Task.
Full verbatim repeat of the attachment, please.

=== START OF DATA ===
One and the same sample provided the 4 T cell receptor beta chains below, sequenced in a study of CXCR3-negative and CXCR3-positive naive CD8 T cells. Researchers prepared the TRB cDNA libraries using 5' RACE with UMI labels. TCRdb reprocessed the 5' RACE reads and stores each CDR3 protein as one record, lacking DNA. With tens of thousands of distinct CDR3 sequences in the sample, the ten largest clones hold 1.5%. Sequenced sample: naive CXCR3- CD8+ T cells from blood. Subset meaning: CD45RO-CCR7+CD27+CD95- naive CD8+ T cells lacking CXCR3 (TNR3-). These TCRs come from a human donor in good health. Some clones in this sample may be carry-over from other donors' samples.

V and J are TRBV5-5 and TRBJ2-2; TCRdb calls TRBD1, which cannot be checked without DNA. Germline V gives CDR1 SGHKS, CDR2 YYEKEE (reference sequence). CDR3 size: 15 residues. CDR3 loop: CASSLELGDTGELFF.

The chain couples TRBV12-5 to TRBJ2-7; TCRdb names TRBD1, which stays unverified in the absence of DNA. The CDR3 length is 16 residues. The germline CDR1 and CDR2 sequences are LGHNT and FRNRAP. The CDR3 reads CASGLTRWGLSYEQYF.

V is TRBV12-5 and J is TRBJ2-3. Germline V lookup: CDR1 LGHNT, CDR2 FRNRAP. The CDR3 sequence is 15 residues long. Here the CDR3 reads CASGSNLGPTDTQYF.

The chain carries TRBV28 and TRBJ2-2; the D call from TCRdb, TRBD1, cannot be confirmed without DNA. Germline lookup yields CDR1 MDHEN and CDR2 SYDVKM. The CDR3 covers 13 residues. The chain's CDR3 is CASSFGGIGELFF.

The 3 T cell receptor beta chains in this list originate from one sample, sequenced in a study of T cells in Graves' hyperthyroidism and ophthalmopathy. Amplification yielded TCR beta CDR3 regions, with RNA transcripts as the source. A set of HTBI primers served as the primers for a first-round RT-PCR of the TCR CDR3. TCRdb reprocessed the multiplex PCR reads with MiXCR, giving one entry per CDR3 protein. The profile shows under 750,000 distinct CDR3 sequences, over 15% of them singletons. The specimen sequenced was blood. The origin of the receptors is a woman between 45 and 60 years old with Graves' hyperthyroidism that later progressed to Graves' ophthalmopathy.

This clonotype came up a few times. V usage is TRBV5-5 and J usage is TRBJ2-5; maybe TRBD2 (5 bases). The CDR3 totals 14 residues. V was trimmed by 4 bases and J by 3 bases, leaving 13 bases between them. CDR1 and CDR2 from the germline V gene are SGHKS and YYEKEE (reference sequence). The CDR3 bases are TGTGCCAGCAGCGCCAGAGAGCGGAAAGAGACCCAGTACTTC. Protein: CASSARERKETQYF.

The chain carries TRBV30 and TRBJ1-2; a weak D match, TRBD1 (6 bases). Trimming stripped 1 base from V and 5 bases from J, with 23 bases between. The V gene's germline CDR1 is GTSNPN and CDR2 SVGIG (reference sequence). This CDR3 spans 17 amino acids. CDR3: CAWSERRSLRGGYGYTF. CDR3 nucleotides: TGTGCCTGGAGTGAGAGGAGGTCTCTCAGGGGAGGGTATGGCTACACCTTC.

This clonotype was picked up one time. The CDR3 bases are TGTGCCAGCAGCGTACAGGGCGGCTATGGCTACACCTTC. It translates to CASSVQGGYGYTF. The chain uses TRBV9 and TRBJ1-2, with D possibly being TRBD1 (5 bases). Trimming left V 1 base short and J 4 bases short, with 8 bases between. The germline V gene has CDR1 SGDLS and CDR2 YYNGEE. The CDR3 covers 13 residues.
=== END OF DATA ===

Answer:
One and the same sample provided the 4 T cell receptor beta chains below, sequenced in a study of CXCR3-negative and CXCR3-positive naive CD8 T cells. Researchers prepared the TRB cDNA libraries using 5' RACE with UMI labels. TCRdb reprocessed the 5' RACE reads and stores each CDR3 protein as one record, lacking DNA. With tens of thousands of distinct CDR3 sequences in the sample, the ten largest clones hold 1.5%. Sequenced sample: naive CXCR3- CD8+ T cells from blood. Subset meaning: CD45RO-CCR7+CD27+CD95- naive CD8+ T cells lacking CXCR3 (TNR3-). These TCRs come from a human donor in good health. Some clones in this sample may be carry-over from other donors' samples.

V and J are TRBV5-5 and TRBJ2-2; TCRdb calls TRBD1, which cannot be checked without DNA. Germline V gives CDR1 SGHKS, CDR2 YYEKEE (reference sequence). CDR3 size: 15 residues. CDR3 loop: CASSLELGDTGELFF.

The chain couples TRBV12-5 to TRBJ2-7; TCRdb names TRBD1, which stays unverified in the absence of DNA. The CDR3 length is 16 residues. The germline CDR1 and CDR2 sequences are LGHNT and FRNRAP. The CDR3 reads CASGLTRWGLSYEQYF.

V is TRBV12-5 and J is TRBJ2-3. Germline V lookup: CDR1 LGHNT, CDR2 FRNRAP. The CDR3 sequence is 15 residues long. Here the CDR3 reads CASGSNLGPTDTQYF.

The chain carries TRBV28 and TRBJ2-2; the D call from TCRdb, TRBD1, cannot be confirmed without DNA. Germline lookup yields CDR1 MDHEN and CDR2 SYDVKM. The CDR3 covers 13 residues. The chain's CDR3 is CASSFGGIGELFF.

The 3 T cell receptor beta chains in this list originate from one sample, sequenced in a study of T cells in Graves' hyperthyroidism and ophthalmopathy. Amplification yielded TCR beta CDR3 regions, with RNA transcripts as the source. A set of HTBI primers served as the primers for a first-round RT-PCR of the TCR CDR3. TCRdb reprocessed the multiplex PCR reads with MiXCR, giving one entry per CDR3 protein. The profile shows under 750,000 distinct CDR3 sequences, over 15% of them singletons. The specimen sequenced was blood. The origin of the receptors is a woman between 45 and 60 years old with Graves' hyperthyroidism that later progressed to Graves' ophthalmopathy.

This clonotype came up a few times. V usage is TRBV5-5 and J usage is TRBJ2-5; maybe TRBD2 (5 bases). The CDR3 totals 14 residues. V was trimmed by 4 bases and J by 3 bases, leaving 13 bases between them. CDR1 and CDR2 from the germline V gene are SGHKS and YYEKEE (reference sequence). The CDR3 bases are TGTGCCAGCAGCGCCAGAGAGCGGAAAGAGACCCAGTACTTC. Protein: CASSARERKETQYF.

The chain carries TRBV30 and TRBJ1-2; a weak D match, TRBD1 (6 bases). Trimming stripped 1 base from V and 5 bases from J, with 23 bases between. The V gene's germline CDR1 is GTSNPN and CDR2 SVGIG (reference sequence). This CDR3 spans 17 amino acids. CDR3: CAWSERRSLRGGYGYTF. CDR3 nucleotides: TGTGCCTGGAGTGAGAGGAGGTCTCTCAGGGGAGGGTATGGCTACACCTTC.

This clonotype was picked up one time. The CDR3 bases are TGTGCCAGCAGCGTACAGGGCGGCTATGGCTACACCTTC. It translates to CASSVQGGYGYTF. The chain uses TRBV9 and TRBJ1-2, with D possibly being TRBD1 (5 bases). Trimming left V 1 base short and J 4 bases short, with 8 bases between. The germline V gene has CDR1 SGDLS and CDR2 YYNGEE. The CDR3 covers 13 residues.